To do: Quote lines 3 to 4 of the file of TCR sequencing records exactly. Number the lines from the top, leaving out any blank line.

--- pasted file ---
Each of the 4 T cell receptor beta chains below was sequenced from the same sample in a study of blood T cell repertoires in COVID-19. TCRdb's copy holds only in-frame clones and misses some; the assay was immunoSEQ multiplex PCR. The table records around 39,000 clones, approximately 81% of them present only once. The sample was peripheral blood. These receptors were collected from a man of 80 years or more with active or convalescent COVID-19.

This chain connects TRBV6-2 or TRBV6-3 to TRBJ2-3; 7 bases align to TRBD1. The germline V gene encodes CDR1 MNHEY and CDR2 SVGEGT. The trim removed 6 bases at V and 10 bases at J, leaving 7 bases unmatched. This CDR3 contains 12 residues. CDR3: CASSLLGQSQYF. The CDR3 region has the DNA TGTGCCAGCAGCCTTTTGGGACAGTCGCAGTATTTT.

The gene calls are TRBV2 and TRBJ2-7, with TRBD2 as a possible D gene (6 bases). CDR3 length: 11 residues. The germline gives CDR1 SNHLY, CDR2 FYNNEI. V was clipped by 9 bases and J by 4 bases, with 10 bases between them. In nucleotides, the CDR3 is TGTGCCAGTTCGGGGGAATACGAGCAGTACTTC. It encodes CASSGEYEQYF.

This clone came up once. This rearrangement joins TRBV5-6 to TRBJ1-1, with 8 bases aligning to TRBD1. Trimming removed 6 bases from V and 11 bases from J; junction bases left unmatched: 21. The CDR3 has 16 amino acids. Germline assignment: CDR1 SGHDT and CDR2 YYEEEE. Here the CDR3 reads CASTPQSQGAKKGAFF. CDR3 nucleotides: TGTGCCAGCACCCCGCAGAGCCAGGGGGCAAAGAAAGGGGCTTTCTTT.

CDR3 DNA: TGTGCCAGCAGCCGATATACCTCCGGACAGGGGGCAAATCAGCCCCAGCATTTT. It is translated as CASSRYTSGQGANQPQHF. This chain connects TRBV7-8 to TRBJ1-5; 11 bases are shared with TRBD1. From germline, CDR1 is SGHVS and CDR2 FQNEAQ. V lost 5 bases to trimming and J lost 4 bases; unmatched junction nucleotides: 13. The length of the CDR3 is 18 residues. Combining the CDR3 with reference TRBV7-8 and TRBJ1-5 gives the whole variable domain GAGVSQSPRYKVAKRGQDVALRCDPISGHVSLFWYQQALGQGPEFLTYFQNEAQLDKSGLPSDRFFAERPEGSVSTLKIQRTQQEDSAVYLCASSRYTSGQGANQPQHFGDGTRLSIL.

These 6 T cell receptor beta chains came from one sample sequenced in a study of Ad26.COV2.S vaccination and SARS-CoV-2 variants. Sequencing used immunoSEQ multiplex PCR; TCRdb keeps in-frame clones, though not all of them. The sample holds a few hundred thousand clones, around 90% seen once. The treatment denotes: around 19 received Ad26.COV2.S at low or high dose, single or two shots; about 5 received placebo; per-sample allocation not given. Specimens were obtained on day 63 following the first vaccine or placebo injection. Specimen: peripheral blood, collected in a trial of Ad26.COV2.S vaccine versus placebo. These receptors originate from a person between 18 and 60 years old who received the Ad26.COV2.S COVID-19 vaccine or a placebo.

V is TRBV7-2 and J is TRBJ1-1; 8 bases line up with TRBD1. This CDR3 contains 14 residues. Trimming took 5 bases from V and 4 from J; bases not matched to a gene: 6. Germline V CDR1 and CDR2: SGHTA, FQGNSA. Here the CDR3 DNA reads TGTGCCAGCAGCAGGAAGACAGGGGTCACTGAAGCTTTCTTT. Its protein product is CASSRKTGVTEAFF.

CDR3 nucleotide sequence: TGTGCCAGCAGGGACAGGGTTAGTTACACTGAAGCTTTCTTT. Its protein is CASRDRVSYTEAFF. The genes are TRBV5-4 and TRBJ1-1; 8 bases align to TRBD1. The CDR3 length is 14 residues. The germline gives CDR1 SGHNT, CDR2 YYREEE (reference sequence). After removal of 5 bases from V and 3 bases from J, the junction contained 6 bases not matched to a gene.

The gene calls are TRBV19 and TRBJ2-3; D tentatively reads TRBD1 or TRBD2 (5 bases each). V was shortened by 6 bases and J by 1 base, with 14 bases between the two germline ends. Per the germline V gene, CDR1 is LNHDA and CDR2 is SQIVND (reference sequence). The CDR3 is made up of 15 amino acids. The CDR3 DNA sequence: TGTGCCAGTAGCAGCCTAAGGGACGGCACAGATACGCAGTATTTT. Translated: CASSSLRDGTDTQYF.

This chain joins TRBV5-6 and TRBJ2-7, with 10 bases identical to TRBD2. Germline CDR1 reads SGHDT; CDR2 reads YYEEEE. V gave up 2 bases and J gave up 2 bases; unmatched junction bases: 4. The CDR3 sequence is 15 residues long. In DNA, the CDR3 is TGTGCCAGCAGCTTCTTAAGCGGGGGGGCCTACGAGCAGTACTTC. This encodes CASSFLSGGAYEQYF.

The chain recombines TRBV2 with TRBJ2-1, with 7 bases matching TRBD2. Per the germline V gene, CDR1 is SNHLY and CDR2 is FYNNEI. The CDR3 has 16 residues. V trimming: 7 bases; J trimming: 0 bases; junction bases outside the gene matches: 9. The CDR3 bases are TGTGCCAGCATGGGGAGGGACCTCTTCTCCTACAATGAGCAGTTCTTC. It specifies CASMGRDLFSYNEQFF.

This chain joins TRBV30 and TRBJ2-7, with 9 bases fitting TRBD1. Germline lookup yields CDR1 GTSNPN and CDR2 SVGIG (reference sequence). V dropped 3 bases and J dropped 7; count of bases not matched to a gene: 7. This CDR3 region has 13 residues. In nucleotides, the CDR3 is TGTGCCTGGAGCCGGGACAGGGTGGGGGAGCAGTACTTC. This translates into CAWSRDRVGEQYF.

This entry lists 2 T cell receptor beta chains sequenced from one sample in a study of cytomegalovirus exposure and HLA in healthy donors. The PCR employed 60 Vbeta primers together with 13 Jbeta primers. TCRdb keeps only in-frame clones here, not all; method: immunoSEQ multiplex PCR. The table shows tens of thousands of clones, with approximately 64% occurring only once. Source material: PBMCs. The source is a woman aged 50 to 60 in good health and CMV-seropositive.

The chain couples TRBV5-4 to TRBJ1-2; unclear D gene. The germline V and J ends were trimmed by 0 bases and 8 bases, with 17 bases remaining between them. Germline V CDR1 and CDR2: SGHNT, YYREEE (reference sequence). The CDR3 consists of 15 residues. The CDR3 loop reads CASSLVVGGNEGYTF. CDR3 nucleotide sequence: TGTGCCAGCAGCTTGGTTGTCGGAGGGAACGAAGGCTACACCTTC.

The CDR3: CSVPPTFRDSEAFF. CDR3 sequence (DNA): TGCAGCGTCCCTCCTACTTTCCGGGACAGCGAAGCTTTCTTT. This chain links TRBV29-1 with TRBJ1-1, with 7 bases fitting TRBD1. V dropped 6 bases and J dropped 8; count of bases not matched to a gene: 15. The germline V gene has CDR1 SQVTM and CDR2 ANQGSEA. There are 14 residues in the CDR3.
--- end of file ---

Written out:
The gene calls are TRBV2 and TRBJ2-7, with TRBD2 as a possible D gene (6 bases). CDR3 length: 11 residues. The germline gives CDR1 SNHLY, CDR2 FYNNEI. V was clipped by 9 bases and J by 4 bases, with 10 bases between them. In nucleotides, the CDR3 is TGTGCCAGTTCGGGGGAATACGAGCAGTACTTC. It encodes CASSGEYEQYF.

This clone came up once. This rearrangement joins TRBV5-6 to TRBJ1-1, with 8 bases aligning to TRBD1. Trimming removed 6 bases from V and 11 bases from J; junction bases left unmatched: 21. The CDR3 has 16 amino acids. Germline assignment: CDR1 SGHDT and CDR2 YYEEEE. Here the CDR3 reads CASTPQSQGAKKGAFF. CDR3 nucleotides: TGTGCCAGCACCCCGCAGAGCCAGGGGGCAAAGAAAGGGGCTTTCTTT.